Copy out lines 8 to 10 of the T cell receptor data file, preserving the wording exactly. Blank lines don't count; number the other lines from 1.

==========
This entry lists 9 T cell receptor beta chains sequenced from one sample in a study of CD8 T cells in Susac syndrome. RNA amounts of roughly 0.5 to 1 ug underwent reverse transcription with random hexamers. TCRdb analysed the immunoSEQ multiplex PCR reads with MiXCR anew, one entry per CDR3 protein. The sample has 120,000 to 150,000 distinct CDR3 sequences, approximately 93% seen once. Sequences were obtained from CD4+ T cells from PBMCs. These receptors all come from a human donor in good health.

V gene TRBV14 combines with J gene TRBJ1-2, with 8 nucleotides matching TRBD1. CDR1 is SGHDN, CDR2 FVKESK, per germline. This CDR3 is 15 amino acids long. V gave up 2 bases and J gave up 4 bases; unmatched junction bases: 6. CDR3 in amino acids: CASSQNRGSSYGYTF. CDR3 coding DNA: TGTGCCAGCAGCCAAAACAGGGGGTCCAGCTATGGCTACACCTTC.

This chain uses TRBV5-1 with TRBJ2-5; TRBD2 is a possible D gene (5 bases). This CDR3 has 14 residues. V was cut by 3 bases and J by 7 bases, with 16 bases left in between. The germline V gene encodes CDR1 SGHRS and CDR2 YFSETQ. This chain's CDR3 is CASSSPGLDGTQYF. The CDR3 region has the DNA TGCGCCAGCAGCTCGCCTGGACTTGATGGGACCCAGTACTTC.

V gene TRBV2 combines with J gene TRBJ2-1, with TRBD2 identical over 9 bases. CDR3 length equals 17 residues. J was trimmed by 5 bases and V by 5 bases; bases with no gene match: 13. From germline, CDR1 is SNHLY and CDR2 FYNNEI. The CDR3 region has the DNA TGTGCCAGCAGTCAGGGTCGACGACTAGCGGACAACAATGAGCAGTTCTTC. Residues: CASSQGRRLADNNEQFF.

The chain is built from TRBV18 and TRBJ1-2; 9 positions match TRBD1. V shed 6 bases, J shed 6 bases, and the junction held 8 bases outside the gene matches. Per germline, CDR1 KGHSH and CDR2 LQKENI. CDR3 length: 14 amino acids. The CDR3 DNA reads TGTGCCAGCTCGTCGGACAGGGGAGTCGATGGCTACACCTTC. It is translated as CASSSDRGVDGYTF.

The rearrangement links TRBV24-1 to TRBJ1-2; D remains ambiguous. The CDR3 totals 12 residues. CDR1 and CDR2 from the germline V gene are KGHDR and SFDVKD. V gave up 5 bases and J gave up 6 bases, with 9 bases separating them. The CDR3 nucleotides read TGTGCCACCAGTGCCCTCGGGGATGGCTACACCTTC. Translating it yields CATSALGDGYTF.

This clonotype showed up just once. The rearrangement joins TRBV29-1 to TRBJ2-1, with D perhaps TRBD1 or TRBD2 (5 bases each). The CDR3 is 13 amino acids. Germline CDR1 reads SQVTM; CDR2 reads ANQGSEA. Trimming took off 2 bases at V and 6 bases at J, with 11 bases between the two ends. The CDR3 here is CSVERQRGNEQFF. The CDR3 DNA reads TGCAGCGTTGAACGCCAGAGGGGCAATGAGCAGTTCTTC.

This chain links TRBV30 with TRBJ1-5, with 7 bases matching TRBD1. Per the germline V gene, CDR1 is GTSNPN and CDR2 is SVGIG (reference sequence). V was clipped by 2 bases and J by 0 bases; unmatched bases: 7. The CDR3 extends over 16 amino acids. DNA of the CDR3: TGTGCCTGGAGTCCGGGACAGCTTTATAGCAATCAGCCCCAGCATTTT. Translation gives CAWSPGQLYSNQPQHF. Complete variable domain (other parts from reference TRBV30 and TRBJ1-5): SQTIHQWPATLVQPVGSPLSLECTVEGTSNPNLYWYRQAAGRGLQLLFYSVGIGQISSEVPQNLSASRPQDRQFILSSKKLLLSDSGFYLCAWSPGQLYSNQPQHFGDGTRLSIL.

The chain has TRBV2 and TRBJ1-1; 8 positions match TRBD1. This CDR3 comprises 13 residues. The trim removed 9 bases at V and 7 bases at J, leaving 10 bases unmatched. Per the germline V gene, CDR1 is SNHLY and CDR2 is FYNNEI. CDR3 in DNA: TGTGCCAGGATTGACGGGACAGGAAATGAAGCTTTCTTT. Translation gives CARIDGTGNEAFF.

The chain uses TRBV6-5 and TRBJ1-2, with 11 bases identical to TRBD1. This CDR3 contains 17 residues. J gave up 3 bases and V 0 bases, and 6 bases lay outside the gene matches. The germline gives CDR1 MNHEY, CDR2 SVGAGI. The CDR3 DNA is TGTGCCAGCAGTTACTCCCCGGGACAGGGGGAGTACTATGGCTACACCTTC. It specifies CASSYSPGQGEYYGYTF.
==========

This chain links TRBV30 with TRBJ1-5, with 7 bases matching TRBD1. Per the germline V gene, CDR1 is GTSNPN and CDR2 is SVGIG (reference sequence). V was clipped by 2 bases and J by 0 bases; unmatched bases: 7. The CDR3 extends over 16 amino acids. DNA of the CDR3: TGTGCCTGGAGTCCGGGACAGCTTTATAGCAATCAGCCCCAGCATTTT. Translation gives CAWSPGQLYSNQPQHF. Complete variable domain (other parts from reference TRBV30 and TRBJ1-5): SQTIHQWPATLVQPVGSPLSLECTVEGTSNPNLYWYRQAAGRGLQLLFYSVGIGQISSEVPQNLSASRPQDRQFILSSKKLLLSDSGFYLCAWSPGQLYSNQPQHFGDGTRLSIL.

The chain has TRBV2 and TRBJ1-1; 8 positions match TRBD1. This CDR3 comprises 13 residues. The trim removed 9 bases at V and 7 bases at J, leaving 10 bases unmatched. Per the germline V gene, CDR1 is SNHLY and CDR2 is FYNNEI. CDR3 in DNA: TGTGCCAGGATTGACGGGACAGGAAATGAAGCTTTCTTT. Translation gives CARIDGTGNEAFF.

The chain uses TRBV6-5 and TRBJ1-2, with 11 bases identical to TRBD1. This CDR3 contains 17 residues. J gave up 3 bases and V 0 bases, and 6 bases lay outside the gene matches. The germline gives CDR1 MNHEY, CDR2 SVGAGI. The CDR3 DNA is TGTGCCAGCAGTTACTCCCCGGGACAGGGGGAGTACTATGGCTACACCTTC. It specifies CASSYSPGQGEYYGYTF.